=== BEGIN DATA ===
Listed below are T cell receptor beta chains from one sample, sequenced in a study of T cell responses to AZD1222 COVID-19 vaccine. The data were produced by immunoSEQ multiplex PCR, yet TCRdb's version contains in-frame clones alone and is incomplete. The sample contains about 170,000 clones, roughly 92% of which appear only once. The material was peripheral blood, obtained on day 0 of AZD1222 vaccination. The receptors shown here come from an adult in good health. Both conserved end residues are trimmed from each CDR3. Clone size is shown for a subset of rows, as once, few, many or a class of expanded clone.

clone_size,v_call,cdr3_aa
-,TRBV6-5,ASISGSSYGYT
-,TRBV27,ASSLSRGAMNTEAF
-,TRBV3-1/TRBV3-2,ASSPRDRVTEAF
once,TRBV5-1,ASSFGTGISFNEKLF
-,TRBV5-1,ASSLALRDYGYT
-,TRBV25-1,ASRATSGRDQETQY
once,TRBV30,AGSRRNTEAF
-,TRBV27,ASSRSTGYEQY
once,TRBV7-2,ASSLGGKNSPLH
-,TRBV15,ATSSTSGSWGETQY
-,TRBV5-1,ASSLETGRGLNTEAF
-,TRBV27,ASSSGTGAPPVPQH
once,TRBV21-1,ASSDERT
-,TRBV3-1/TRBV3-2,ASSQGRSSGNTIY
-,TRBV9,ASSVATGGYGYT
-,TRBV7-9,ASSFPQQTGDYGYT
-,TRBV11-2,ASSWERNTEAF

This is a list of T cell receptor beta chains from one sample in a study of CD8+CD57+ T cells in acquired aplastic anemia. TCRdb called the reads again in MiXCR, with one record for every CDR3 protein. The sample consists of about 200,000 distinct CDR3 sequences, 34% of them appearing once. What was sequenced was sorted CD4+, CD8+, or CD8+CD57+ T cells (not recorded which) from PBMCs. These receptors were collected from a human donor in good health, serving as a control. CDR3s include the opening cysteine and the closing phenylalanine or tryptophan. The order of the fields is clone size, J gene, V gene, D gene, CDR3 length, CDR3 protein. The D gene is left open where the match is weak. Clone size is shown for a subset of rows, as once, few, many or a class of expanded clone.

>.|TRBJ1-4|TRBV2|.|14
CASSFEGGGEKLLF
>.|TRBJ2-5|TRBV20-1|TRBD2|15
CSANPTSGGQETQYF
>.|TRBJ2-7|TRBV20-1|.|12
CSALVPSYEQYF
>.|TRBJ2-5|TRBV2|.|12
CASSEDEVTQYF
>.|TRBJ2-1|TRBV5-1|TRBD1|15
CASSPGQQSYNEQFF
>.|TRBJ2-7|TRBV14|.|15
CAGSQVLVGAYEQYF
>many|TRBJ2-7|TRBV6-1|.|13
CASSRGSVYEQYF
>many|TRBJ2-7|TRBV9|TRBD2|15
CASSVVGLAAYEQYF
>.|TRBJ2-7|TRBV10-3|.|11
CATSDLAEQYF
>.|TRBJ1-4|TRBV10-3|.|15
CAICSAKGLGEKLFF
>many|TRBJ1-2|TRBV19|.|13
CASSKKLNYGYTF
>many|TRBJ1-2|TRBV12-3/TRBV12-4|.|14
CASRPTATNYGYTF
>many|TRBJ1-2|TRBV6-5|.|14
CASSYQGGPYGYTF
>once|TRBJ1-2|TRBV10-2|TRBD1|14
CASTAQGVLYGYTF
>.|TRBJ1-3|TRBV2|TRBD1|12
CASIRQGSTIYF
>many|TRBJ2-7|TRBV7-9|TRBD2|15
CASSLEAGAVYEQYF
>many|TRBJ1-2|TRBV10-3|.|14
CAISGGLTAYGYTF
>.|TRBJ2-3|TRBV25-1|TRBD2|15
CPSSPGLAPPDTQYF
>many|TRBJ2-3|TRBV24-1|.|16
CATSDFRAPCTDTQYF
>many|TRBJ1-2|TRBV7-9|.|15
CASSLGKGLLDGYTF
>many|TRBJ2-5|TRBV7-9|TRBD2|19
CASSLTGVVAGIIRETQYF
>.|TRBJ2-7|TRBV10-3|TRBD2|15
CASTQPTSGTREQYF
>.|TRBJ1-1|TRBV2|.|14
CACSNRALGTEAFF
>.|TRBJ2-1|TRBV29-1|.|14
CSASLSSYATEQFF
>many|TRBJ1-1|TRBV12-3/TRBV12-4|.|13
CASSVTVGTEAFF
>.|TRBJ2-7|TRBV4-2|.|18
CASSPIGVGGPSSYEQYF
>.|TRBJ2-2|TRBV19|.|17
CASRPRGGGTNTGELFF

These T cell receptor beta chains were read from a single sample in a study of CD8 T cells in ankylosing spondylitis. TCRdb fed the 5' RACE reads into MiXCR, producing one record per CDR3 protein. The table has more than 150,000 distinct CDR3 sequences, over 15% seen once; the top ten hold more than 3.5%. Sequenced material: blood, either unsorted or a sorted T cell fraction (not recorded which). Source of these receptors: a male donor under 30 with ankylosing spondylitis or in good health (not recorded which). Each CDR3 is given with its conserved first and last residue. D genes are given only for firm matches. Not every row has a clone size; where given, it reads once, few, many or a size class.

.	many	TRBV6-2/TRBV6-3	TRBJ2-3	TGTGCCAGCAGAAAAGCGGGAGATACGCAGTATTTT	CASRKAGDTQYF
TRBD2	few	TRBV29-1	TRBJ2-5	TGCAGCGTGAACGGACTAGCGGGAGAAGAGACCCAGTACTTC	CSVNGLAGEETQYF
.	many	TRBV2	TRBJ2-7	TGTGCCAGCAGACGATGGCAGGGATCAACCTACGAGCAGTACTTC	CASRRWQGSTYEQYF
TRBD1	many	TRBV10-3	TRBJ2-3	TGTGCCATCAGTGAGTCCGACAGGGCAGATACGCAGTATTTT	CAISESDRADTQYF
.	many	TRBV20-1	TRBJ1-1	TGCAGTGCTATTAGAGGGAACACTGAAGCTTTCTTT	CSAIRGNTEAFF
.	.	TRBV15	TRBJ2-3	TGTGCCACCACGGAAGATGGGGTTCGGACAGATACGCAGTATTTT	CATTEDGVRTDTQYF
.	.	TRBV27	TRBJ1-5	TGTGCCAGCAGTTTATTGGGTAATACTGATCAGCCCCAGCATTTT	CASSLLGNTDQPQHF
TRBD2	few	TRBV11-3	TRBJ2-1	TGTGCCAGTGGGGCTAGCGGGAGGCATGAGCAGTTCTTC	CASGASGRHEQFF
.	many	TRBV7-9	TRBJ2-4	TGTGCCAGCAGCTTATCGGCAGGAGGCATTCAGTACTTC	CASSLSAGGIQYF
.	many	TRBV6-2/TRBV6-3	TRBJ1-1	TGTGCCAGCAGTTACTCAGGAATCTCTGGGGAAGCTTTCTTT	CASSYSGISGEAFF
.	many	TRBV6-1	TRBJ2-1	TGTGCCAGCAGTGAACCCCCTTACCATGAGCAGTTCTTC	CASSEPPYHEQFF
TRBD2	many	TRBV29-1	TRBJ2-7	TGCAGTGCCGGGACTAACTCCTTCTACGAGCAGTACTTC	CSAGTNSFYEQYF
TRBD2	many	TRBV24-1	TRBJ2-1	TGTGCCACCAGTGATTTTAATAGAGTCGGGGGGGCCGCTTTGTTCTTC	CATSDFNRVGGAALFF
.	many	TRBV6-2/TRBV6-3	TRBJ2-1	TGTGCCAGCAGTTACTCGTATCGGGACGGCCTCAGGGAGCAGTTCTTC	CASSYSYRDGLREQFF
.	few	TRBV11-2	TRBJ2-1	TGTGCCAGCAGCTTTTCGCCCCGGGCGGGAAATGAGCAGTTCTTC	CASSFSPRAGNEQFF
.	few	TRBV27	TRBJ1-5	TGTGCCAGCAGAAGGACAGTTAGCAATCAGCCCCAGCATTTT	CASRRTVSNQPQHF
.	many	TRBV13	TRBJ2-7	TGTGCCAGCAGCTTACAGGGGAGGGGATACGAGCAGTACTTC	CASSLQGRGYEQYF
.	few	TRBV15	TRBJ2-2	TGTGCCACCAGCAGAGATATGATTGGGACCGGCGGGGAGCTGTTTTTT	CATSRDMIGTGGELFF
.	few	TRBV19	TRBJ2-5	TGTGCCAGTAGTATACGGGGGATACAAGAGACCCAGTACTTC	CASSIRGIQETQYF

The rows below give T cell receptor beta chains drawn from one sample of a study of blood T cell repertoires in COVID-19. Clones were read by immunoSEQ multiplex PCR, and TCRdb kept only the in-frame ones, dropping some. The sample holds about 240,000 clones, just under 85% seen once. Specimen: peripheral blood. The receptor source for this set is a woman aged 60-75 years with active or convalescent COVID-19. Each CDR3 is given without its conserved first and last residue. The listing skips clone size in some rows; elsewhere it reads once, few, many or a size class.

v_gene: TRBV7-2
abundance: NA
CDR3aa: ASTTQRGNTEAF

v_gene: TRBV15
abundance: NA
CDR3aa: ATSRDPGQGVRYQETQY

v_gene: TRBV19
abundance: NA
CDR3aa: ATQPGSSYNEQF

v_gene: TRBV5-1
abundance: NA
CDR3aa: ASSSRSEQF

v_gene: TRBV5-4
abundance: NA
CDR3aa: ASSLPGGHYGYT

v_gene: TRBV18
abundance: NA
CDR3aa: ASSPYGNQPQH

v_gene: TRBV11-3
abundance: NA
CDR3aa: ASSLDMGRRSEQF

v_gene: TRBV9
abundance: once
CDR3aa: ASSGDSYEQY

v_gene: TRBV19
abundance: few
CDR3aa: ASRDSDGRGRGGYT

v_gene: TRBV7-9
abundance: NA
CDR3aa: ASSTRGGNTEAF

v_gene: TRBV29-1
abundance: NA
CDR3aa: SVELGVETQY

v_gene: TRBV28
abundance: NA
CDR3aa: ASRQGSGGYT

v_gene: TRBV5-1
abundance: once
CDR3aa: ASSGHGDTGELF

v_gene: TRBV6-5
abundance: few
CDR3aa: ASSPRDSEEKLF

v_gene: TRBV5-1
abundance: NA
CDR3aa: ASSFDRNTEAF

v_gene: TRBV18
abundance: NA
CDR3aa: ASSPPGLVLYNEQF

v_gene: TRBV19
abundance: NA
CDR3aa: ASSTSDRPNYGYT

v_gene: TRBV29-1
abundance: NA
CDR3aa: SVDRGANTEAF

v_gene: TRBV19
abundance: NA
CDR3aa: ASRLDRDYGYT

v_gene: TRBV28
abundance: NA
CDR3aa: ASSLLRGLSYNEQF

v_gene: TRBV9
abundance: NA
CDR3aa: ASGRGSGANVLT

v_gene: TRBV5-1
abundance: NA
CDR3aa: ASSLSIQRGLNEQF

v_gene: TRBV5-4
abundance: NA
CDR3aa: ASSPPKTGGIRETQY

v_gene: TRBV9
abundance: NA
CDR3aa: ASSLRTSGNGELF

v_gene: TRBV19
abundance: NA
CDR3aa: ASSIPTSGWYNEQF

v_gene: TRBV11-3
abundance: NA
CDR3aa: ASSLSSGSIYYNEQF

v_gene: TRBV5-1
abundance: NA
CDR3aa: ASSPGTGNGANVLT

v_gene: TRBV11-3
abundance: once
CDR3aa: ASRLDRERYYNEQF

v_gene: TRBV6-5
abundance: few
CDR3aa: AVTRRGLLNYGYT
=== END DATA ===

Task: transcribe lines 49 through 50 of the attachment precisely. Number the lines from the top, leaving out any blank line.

>.|TRBJ1-3|TRBV2|TRBD1|12
CASIRQGSTIYF